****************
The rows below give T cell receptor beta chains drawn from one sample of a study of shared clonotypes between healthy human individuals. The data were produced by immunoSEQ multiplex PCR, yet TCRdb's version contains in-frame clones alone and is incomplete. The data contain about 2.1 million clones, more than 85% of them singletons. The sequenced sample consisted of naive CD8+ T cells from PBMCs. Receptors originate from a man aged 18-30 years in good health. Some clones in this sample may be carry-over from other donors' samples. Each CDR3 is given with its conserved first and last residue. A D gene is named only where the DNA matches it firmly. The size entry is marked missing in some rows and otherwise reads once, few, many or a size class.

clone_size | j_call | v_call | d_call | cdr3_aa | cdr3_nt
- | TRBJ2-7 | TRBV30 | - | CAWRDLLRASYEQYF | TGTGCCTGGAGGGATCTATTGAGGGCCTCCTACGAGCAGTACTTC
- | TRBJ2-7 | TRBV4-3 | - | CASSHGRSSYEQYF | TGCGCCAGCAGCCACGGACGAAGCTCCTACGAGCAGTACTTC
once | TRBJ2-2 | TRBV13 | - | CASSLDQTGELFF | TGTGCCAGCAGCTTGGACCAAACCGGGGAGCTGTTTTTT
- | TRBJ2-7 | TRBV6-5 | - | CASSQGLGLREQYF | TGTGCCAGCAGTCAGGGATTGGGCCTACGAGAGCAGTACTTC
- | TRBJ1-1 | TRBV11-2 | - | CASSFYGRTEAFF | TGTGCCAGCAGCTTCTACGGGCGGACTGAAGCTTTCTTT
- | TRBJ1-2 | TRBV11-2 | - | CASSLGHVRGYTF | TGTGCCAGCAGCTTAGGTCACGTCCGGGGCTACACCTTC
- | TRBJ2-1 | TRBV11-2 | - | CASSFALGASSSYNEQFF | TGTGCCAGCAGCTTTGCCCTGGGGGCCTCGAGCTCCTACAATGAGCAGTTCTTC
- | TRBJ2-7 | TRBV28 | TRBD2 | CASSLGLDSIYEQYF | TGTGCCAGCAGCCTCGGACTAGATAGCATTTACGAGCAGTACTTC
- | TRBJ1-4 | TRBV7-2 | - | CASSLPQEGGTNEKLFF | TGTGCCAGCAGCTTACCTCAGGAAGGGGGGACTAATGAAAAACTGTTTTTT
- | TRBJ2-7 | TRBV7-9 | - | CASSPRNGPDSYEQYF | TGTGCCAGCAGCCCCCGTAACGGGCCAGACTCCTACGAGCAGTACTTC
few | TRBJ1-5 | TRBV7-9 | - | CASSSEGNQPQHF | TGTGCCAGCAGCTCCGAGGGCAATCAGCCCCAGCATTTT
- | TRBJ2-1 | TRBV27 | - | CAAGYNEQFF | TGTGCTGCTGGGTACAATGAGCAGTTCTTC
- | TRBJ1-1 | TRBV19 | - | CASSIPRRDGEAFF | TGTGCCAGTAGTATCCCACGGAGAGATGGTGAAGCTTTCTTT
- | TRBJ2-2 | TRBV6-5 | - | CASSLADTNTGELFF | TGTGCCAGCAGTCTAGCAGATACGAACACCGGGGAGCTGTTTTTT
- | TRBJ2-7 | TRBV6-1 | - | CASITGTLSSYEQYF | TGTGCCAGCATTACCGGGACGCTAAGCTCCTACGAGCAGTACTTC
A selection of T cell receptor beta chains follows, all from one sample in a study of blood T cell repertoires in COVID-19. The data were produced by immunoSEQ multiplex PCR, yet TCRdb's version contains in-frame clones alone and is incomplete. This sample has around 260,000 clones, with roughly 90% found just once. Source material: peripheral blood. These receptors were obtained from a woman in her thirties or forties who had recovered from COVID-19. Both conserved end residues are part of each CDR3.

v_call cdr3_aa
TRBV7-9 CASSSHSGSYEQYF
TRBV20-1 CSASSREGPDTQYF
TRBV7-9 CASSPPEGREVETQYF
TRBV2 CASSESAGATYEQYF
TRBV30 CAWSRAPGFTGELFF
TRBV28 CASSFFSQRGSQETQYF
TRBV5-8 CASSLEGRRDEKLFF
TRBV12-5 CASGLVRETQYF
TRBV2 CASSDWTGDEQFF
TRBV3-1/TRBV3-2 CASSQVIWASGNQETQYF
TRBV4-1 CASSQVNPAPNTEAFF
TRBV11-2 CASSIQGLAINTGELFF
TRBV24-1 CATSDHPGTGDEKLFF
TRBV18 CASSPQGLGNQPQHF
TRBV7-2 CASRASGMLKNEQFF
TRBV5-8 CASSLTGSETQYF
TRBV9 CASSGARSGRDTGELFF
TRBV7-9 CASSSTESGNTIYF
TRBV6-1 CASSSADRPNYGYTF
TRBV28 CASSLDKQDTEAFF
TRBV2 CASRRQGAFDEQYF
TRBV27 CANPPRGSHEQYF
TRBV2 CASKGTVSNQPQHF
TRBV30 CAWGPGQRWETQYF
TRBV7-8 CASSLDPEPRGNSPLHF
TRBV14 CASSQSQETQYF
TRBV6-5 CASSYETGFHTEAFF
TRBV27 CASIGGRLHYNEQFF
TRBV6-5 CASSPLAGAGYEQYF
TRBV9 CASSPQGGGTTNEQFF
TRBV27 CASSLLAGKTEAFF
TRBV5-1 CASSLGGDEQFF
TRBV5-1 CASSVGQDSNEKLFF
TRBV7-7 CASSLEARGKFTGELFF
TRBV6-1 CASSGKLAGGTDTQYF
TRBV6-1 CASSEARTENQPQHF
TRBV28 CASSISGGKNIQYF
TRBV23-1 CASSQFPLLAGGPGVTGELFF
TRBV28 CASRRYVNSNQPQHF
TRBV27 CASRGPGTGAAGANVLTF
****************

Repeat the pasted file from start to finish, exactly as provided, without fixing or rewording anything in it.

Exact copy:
The rows below give T cell receptor beta chains drawn from one sample of a study of shared clonotypes between healthy human individuals. The data were produced by immunoSEQ multiplex PCR, yet TCRdb's version contains in-frame clones alone and is incomplete. The data contain about 2.1 million clones, more than 85% of them singletons. The sequenced sample consisted of naive CD8+ T cells from PBMCs. Receptors originate from a man aged 18-30 years in good health. Some clones in this sample may be carry-over from other donors' samples. Each CDR3 is given with its conserved first and last residue. A D gene is named only where the DNA matches it firmly. The size entry is marked missing in some rows and otherwise reads once, few, many or a size class.

clone_size | j_call | v_call | d_call | cdr3_aa | cdr3_nt
- | TRBJ2-7 | TRBV30 | - | CAWRDLLRASYEQYF | TGTGCCTGGAGGGATCTATTGAGGGCCTCCTACGAGCAGTACTTC
- | TRBJ2-7 | TRBV4-3 | - | CASSHGRSSYEQYF | TGCGCCAGCAGCCACGGACGAAGCTCCTACGAGCAGTACTTC
once | TRBJ2-2 | TRBV13 | - | CASSLDQTGELFF | TGTGCCAGCAGCTTGGACCAAACCGGGGAGCTGTTTTTT
- | TRBJ2-7 | TRBV6-5 | - | CASSQGLGLREQYF | TGTGCCAGCAGTCAGGGATTGGGCCTACGAGAGCAGTACTTC
- | TRBJ1-1 | TRBV11-2 | - | CASSFYGRTEAFF | TGTGCCAGCAGCTTCTACGGGCGGACTGAAGCTTTCTTT
- | TRBJ1-2 | TRBV11-2 | - | CASSLGHVRGYTF | TGTGCCAGCAGCTTAGGTCACGTCCGGGGCTACACCTTC
- | TRBJ2-1 | TRBV11-2 | - | CASSFALGASSSYNEQFF | TGTGCCAGCAGCTTTGCCCTGGGGGCCTCGAGCTCCTACAATGAGCAGTTCTTC
- | TRBJ2-7 | TRBV28 | TRBD2 | CASSLGLDSIYEQYF | TGTGCCAGCAGCCTCGGACTAGATAGCATTTACGAGCAGTACTTC
- | TRBJ1-4 | TRBV7-2 | - | CASSLPQEGGTNEKLFF | TGTGCCAGCAGCTTACCTCAGGAAGGGGGGACTAATGAAAAACTGTTTTTT
- | TRBJ2-7 | TRBV7-9 | - | CASSPRNGPDSYEQYF | TGTGCCAGCAGCCCCCGTAACGGGCCAGACTCCTACGAGCAGTACTTC
few | TRBJ1-5 | TRBV7-9 | - | CASSSEGNQPQHF | TGTGCCAGCAGCTCCGAGGGCAATCAGCCCCAGCATTTT
- | TRBJ2-1 | TRBV27 | - | CAAGYNEQFF | TGTGCTGCTGGGTACAATGAGCAGTTCTTC
- | TRBJ1-1 | TRBV19 | - | CASSIPRRDGEAFF | TGTGCCAGTAGTATCCCACGGAGAGATGGTGAAGCTTTCTTT
- | TRBJ2-2 | TRBV6-5 | - | CASSLADTNTGELFF | TGTGCCAGCAGTCTAGCAGATACGAACACCGGGGAGCTGTTTTTT
- | TRBJ2-7 | TRBV6-1 | - | CASITGTLSSYEQYF | TGTGCCAGCATTACCGGGACGCTAAGCTCCTACGAGCAGTACTTC
A selection of T cell receptor beta chains follows, all from one sample in a study of blood T cell repertoires in COVID-19. The data were produced by immunoSEQ multiplex PCR, yet TCRdb's version contains in-frame clones alone and is incomplete. This sample has around 260,000 clones, with roughly 90% found just once. Source material: peripheral blood. These receptors were obtained from a woman in her thirties or forties who had recovered from COVID-19. Both conserved end residues are part of each CDR3.

v_call cdr3_aa
TRBV7-9 CASSSHSGSYEQYF
TRBV20-1 CSASSREGPDTQYF
TRBV7-9 CASSPPEGREVETQYF
TRBV2 CASSESAGATYEQYF
TRBV30 CAWSRAPGFTGELFF
TRBV28 CASSFFSQRGSQETQYF
TRBV5-8 CASSLEGRRDEKLFF
TRBV12-5 CASGLVRETQYF
TRBV2 CASSDWTGDEQFF
TRBV3-1/TRBV3-2 CASSQVIWASGNQETQYF
TRBV4-1 CASSQVNPAPNTEAFF
TRBV11-2 CASSIQGLAINTGELFF
TRBV24-1 CATSDHPGTGDEKLFF
TRBV18 CASSPQGLGNQPQHF
TRBV7-2 CASRASGMLKNEQFF
TRBV5-8 CASSLTGSETQYF
TRBV9 CASSGARSGRDTGELFF
TRBV7-9 CASSSTESGNTIYF
TRBV6-1 CASSSADRPNYGYTF
TRBV28 CASSLDKQDTEAFF
TRBV2 CASRRQGAFDEQYF
TRBV27 CANPPRGSHEQYF
TRBV2 CASKGTVSNQPQHF
TRBV30 CAWGPGQRWETQYF
TRBV7-8 CASSLDPEPRGNSPLHF
TRBV14 CASSQSQETQYF
TRBV6-5 CASSYETGFHTEAFF
TRBV27 CASIGGRLHYNEQFF
TRBV6-5 CASSPLAGAGYEQYF
TRBV9 CASSPQGGGTTNEQFF
TRBV27 CASSLLAGKTEAFF
TRBV5-1 CASSLGGDEQFF
TRBV5-1 CASSVGQDSNEKLFF
TRBV7-7 CASSLEARGKFTGELFF
TRBV6-1 CASSGKLAGGTDTQYF
TRBV6-1 CASSEARTENQPQHF
TRBV28 CASSISGGKNIQYF
TRBV23-1 CASSQFPLLAGGPGVTGELFF
TRBV28 CASRRYVNSNQPQHF
TRBV27 CASRGPGTGAAGANVLTF